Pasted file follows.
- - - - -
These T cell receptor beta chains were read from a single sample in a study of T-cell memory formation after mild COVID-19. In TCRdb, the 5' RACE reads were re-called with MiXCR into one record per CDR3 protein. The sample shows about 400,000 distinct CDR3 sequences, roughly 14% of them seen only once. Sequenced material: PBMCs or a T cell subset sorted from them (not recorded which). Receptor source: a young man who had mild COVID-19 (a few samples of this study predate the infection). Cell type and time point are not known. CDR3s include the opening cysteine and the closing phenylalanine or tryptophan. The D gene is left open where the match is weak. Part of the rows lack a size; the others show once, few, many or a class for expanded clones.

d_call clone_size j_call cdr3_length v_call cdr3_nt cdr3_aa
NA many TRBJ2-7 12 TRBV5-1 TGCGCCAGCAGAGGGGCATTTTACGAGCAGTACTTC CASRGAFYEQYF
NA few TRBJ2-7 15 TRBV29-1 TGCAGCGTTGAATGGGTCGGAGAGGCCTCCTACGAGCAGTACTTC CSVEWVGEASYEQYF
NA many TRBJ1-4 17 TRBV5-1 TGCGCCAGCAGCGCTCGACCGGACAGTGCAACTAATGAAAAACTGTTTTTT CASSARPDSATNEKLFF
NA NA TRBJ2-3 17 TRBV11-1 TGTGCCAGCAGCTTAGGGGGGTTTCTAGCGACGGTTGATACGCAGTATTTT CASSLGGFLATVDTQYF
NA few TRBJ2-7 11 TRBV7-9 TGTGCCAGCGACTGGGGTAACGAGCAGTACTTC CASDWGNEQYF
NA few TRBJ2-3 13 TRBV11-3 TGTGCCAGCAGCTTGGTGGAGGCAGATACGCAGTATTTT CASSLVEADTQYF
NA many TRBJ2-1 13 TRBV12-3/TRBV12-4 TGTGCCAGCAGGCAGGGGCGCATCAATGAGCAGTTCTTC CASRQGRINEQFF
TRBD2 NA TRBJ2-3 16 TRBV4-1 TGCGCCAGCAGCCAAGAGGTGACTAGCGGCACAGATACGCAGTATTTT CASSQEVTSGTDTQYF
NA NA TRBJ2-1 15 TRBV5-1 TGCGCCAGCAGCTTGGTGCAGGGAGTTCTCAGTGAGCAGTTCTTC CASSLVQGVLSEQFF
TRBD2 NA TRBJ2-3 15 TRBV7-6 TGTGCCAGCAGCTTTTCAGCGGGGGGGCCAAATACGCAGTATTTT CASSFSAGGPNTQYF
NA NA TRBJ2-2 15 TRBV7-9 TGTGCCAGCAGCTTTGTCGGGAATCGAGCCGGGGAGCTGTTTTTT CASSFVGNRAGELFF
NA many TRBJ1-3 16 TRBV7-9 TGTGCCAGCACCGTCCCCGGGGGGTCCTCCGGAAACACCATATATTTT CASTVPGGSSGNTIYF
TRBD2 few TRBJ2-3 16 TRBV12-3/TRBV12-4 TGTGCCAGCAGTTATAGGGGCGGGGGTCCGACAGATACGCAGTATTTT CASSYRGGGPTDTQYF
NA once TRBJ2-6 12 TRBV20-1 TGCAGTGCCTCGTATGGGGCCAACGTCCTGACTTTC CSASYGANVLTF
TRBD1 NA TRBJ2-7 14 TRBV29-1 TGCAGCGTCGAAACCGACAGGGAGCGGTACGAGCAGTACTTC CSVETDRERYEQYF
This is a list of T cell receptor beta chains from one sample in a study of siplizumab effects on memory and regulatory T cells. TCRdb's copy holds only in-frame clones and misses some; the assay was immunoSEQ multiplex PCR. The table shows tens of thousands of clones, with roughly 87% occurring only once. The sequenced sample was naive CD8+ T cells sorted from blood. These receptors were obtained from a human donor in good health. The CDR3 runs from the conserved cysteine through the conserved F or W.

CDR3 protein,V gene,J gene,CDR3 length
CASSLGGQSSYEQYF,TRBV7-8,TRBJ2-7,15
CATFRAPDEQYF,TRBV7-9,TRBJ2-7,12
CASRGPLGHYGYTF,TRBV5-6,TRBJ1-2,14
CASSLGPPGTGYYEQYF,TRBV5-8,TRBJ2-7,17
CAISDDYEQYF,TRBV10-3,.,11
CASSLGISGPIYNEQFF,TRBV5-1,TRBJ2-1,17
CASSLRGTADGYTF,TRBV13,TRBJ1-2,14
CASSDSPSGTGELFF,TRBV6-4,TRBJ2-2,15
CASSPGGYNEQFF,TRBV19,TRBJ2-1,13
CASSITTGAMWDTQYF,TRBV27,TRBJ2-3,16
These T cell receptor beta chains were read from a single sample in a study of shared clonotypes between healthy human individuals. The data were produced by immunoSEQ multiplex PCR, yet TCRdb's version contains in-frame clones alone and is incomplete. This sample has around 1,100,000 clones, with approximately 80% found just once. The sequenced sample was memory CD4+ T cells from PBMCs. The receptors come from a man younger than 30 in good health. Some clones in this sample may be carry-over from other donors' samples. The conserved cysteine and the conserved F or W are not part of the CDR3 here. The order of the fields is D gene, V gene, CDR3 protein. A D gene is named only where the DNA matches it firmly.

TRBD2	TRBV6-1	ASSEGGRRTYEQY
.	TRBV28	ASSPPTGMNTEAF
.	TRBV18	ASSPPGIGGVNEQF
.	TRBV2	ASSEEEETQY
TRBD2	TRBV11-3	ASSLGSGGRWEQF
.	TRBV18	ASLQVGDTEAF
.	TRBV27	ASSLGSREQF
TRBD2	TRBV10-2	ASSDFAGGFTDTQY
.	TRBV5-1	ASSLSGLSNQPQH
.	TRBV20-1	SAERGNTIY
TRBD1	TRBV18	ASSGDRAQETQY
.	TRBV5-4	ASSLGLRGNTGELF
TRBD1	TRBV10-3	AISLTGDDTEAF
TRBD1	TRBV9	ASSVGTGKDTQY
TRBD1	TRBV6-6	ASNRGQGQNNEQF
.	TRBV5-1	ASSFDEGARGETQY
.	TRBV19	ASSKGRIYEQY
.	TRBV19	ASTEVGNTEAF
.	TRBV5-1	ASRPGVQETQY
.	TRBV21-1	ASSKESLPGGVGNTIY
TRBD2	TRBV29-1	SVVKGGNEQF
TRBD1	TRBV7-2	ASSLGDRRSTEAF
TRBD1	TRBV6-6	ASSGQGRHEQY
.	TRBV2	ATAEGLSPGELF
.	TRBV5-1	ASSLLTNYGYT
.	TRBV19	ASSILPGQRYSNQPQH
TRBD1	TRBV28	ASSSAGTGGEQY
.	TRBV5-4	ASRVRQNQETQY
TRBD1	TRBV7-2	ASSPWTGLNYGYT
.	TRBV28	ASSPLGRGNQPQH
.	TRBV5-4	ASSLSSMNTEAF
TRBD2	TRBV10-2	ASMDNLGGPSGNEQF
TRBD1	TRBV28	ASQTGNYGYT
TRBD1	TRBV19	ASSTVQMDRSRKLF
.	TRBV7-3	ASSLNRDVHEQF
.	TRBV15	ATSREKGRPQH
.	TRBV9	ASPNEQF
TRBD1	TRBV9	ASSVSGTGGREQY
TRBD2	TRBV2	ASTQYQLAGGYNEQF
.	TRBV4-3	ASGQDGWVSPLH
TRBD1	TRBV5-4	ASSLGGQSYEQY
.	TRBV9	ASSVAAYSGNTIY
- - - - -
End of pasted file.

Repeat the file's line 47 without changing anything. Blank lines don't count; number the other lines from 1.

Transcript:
.	TRBV19	ASSKGRIYEQY